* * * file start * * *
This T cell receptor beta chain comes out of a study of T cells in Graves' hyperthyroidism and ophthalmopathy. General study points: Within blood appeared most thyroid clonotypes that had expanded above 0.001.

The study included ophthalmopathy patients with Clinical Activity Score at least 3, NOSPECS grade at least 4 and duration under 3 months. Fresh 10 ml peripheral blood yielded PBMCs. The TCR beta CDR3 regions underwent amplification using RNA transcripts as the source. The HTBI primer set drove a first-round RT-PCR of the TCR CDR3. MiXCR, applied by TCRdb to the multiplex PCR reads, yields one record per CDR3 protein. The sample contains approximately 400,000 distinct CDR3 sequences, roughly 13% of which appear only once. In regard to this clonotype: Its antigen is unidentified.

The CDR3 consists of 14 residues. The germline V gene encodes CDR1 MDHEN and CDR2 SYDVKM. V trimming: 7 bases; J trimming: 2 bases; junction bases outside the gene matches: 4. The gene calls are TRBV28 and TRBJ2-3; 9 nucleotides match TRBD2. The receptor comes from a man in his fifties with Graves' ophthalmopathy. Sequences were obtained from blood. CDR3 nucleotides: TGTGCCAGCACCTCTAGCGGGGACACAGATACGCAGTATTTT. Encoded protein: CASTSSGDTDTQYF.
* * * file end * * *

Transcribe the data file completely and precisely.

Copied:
This T cell receptor beta chain comes out of a study of T cells in Graves' hyperthyroidism and ophthalmopathy. General study points: Within blood appeared most thyroid clonotypes that had expanded above 0.001.

The study included ophthalmopathy patients with Clinical Activity Score at least 3, NOSPECS grade at least 4 and duration under 3 months. Fresh 10 ml peripheral blood yielded PBMCs. The TCR beta CDR3 regions underwent amplification using RNA transcripts as the source. The HTBI primer set drove a first-round RT-PCR of the TCR CDR3. MiXCR, applied by TCRdb to the multiplex PCR reads, yields one record per CDR3 protein. The sample contains approximately 400,000 distinct CDR3 sequences, roughly 13% of which appear only once. In regard to this clonotype: Its antigen is unidentified.

The CDR3 consists of 14 residues. The germline V gene encodes CDR1 MDHEN and CDR2 SYDVKM. V trimming: 7 bases; J trimming: 2 bases; junction bases outside the gene matches: 4. The gene calls are TRBV28 and TRBJ2-3; 9 nucleotides match TRBD2. The receptor comes from a man in his fifties with Graves' ophthalmopathy. Sequences were obtained from blood. CDR3 nucleotides: TGTGCCAGCACCTCTAGCGGGGACACAGATACGCAGTATTTT. Encoded protein: CASTSSGDTDTQYF.